‘Have you got your Ivy yet?’ Since I moved to Oxford at the beginning of the year, worried friends had been approaching me whenever I saw them, wild-eyed looks of concern on their faces. The city of my residence has many excellent places in which to quaff and dine, but, until a month or so ago, it was missing out on what is probably the most welcome dining development in the country: the steady onward march of the Ivy group.
Expanding a restaurant beyond a couple of sites is fiendishly difficult. Those who have succeeded (Hawksmoor, Iberica, Dishoom and, of course, The Ivy) have done so by running each new venue as if it’s the first of its kind, with absolute attention to detail and the same level of service and exemplary food in each one. Those that fail – most notably Jamie’s Italian lately, but there are many others – have gone from early promise to rapid over-expansion and a sense of bored, complacent ‘will this do?’ disinterest, and it is only a short time until their doors darken and the ‘To Let’ signs appear.
Thankfully, this looks extremely unlikely to occur with any of the new Ivy restaurants, which are offering a formula that seems impossible to fail. Excellent, innovative use of settings (in this case, as with many others, the clever resurrection of an old bank); a well-chosen menu that enables diners to enjoy either a blow-out gourmet extravaganza or a more sedate fixed-price lunch; a great wine list with some surprisingly fair pricing, especially in the middle section; and, above all, decent attractions for children, including a special menu aimed at easily bored fiddlers who want comfort food more or less immediately.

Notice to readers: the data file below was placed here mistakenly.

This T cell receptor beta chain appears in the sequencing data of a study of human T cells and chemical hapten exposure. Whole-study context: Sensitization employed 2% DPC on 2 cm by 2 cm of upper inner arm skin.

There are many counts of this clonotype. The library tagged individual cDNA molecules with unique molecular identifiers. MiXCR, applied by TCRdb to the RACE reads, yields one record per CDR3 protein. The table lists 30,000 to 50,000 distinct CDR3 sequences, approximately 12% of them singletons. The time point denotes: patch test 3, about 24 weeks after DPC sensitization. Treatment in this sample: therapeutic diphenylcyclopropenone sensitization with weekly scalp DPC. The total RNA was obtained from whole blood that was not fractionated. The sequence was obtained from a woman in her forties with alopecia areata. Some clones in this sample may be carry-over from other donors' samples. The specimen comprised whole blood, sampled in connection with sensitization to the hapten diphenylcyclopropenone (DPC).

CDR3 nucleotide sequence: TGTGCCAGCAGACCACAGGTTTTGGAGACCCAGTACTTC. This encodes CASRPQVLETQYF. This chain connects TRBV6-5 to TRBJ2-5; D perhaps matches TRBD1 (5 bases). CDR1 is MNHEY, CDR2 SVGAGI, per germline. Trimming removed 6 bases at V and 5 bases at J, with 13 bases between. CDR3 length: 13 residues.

Thus it is that the few things that didn’t quite come up to scratch can be excused as teething troubles of a place that’s only been open a short time, rather than any intrinsic flaws in the operation. I ordered the rib-eye steak on the bone, a behemoth of Himalayan salt wall, 21 day dry-aged meat, but it was oddly fatty and lacked the tender flavour that this cut should have; it also ended up being hugely expensive, what with the necessary side orders of chips, béarnaise sauce and tomato salad. And the wi-fi wasn’t working, a minor blip but still an inordinate irritation in a city with thick stone walls everywhere and extremely variable 4G reception.
Everything else was as splendid as we might have hoped for. My wife’s Chicken Milanese was a thing of beauty, a dessert of banana ice cream and chocolate brownie was an indulgent treat and a bottle of Vivanco Reserva Rioja was silky and moreish. Service was as professional and friendly as can be found anywhere, and the whole caboodle, disappointing steak aside, makes for a deliciously entertaining lunchtime or dinner treat.
As we left, satisfied and happy, we had the amusing experience of running into a well-known Oxford restaurateur, who has his own equally well-known establishment just a few doors down. As he strolled by, his brow seemed to darken, and I could have sworn that his fist showed signs of shaking; after several years of supremacy, his own undisputed rule as the city’s brasserie supremo was now being challenged. In the interests of choice and competition, hurrah for that.
The Ivy Oxford Brasserie, 120-121 High Street, Oxford OX1 4DD. For more information, menus, and festive bookings, visit www.theivyoxford.com.